The western misrepresentation of the Islamic world
Even if social media nowadays feel to be very influential in our life, still most of the information that we receive daily are coming from traditional media, that are also present in our social networks. The way the news is represented and the way the narratives we receive daily will influence our way of thinking. In this regard, after the 2001 attack on the Twin Towers, the attention of media over the so-called “Islamic terrorism” literally boosted in the whole Western World.
The day after the September 11 attack, Bush made a speech that remained in history, usually referred to as the “War declaration on terror”. One part of this speech is interesting to understand the further development of the narrative on the Muslim world made by the Western media.
“Our war on terror begins with al Qaeda, but it does not end there. It will not end until every terrorist group of global reach has been found, stopped and defeated. (Applause)… Americans are asking, why do they hate us? They hate what we see right here in this chamber — a democratically elected government. Their leaders are self-appointed. They hate our freedoms — our freedom of religion, our freedom of speech, our freedom to vote and assemble and disagree with each other.”
Even if Bush was speaking about the war on “terrorism” and to defend freedom, the subsequent policies of the United States with most the media on his back, will, on the contrary, remain famous for the shame of the deprivation of rights, the spread of Islamophobia and the paranoia on Muslim people around the world. Do you remember Guantanamo Bay?
One of the most quoted articles about the September 11 was published on the New York Times and titled “Islam is the problem”, that article really represented the subsequent behavior of the mainstream media on the matter. Always focusing on the Muslim world trying to identify the religion or at least a certain interpretation to it as a possible threat to the so-called Western culture. Calling for a “moderation” of Islam, a “depoliticization” of Islam. The main problem of this kind of narrative is the attempt to create a division based, in a way or another, solely on the religious field. Not only, this narrative ultimately brings to that persecution for the faith which should be banned for at least 60 years.
Talking again about the Bush addressed to Congress, he tried to delineate a division between a good and bad Islam, reducing the complexity of the religious thinking in two: one which is against the freedom and the Western liberal democracy, and another one which can fit it. For instance, this division seemed always to be subjected to political opportunism, if you think about the historical link between Saudi Arabia and the United States, which did not predicate something too different from the Taliban on which Bush declared war.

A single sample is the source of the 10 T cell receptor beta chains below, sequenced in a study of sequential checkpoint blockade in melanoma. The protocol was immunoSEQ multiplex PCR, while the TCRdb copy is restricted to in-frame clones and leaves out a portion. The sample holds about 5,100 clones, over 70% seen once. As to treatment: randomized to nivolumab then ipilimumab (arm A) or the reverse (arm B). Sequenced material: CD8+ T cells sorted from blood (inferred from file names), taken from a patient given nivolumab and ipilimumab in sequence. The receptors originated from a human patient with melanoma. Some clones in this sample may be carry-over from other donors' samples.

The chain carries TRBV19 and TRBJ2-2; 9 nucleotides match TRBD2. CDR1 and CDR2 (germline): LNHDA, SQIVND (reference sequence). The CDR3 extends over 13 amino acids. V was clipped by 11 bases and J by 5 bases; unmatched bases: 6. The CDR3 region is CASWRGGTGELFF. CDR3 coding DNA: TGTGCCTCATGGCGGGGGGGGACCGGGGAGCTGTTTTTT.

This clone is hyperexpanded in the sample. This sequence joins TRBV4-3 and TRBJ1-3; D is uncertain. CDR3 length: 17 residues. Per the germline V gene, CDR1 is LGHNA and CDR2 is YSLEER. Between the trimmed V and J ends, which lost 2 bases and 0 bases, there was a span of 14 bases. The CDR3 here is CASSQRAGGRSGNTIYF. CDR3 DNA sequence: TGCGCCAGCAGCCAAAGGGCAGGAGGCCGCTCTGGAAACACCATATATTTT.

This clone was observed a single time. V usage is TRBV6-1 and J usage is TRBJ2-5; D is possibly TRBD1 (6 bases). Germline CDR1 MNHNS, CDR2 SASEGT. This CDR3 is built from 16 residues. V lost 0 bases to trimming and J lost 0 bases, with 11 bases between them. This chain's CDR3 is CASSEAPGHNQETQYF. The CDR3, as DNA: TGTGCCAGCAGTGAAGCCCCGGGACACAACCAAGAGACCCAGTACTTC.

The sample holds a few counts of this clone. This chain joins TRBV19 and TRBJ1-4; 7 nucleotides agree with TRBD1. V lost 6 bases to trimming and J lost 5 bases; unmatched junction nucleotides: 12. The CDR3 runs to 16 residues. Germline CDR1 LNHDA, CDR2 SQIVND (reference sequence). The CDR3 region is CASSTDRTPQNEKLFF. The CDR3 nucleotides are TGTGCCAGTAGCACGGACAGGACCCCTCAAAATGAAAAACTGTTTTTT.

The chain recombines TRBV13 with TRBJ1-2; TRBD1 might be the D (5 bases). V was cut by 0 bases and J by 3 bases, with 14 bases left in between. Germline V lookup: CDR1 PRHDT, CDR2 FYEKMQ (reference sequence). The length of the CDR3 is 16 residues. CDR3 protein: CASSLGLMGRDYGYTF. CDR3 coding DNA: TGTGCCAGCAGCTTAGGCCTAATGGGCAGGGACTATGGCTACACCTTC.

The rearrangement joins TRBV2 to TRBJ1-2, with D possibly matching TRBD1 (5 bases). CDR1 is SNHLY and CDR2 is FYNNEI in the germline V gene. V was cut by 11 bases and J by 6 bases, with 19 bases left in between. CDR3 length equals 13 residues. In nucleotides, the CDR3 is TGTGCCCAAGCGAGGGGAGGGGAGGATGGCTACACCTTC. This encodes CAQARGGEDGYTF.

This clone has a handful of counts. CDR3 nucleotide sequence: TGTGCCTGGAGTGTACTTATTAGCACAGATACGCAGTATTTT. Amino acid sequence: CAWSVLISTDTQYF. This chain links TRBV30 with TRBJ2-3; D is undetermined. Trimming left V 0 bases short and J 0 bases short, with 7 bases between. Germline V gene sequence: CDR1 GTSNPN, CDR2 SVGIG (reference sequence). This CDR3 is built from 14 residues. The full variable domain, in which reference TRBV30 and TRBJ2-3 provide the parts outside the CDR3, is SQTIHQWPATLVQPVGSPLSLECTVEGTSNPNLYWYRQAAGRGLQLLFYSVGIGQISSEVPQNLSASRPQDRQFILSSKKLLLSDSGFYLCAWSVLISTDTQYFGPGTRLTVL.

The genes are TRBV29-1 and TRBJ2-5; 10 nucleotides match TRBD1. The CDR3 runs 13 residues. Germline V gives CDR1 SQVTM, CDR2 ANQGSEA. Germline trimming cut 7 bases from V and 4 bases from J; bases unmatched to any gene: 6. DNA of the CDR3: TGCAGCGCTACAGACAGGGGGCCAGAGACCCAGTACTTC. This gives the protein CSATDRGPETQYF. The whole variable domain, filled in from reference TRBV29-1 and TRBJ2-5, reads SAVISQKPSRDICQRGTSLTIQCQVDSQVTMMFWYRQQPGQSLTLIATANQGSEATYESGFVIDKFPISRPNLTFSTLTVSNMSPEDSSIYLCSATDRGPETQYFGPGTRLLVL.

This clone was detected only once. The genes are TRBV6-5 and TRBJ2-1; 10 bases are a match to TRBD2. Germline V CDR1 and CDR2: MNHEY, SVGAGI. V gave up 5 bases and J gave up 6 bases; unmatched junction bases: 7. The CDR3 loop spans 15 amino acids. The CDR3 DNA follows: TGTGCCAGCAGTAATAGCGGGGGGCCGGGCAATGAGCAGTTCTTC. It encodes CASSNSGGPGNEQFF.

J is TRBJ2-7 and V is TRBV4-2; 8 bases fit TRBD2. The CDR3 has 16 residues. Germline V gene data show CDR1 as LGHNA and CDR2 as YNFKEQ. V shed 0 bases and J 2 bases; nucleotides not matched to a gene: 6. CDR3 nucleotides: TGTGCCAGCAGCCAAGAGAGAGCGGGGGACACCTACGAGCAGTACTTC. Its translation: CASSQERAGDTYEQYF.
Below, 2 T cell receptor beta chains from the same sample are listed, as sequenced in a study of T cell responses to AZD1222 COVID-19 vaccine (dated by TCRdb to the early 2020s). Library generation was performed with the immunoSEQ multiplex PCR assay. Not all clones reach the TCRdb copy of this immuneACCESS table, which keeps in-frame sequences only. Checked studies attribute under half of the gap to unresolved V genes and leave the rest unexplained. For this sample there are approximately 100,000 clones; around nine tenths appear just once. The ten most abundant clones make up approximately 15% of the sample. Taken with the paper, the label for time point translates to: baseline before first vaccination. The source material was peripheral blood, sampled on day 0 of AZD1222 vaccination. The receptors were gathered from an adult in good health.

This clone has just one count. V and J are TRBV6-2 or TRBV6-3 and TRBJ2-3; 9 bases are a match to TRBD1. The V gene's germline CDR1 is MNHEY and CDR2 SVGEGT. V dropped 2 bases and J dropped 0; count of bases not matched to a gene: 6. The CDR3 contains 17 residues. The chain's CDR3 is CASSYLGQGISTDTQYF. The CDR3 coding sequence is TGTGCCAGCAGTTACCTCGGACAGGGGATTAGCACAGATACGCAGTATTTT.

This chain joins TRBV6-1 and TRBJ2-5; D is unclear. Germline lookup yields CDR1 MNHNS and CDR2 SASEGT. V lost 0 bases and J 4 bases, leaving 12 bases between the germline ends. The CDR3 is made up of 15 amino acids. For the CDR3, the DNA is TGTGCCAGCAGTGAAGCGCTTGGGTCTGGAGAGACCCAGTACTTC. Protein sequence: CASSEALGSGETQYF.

But that kind of image of a bad Islam, true or not, from this point it is recurrent in the media obsession on the so-called “Islamic terrorism”. Also, associating the word “Islam” to the word “terrorism”, is an obvious misleading and it helps to adhere to the mind of the audience the idea of a terroristic Islam. For fairer communication we should talk about “violent” radical Muslims, the point is the people and not the religion.
People can be violent extremist, not the religion for itself, the possibility to identify the religion for itself as a violent extremist had the result to boost the prejudice on the Muslim world and to imagine Islam as not fittable with the Western world, consequently questioning the existence of many of our citizens that may often face the question “Is Islam a violent religion?”. The media complicity on this side is evident, not every newspaper, but a lot of them daily covered the issue of “Islamic terrorism” more than other topics, and frequently in a very bad way.
Of course, the constant coverage of the subject by the news is constructing the idea that most of the Muslims are violent extremist and maybe some of them can be good people. But still nowadays to it is difficult to find nor a bad or good representation, but just a normal representation of Muslims. Because still, the problem of the dichotomic representation of the Islamic world is, that it seems impossible to find in the media a depiction of Muslim people as normal people who do not hold a scimitar or a machine gun. This perception’s also increased by far-right parties which are constantly, trying to capitalize on the Islamophobic sentiment for their political interests.
Because it is easy to blame something which is so distant and mostly unknown to the problems of our society. It is easier to say “Look at this uncivilized society”, than to critically look at ourselves and the errors we did to reach the inequalities that we face daily. But this strategy is not only unfair but also very dangerous, because it boosts racism and prejudice over 1.8 military people, making their life more difficult.
More Islamophobia is increasing, and so the attacks on the Muslim communities around the world, as in the recent Christchurch mosque shootings of 15th March 2019 in New Zealand. And what is the link between the attacks on the Muslim and immigrants community around the world made by white supremacists? The theory that there is a religion that is not fitting with our environment and it is plotting to destroy us and our presumptive Christian roots. Does it sound similar to something we read before?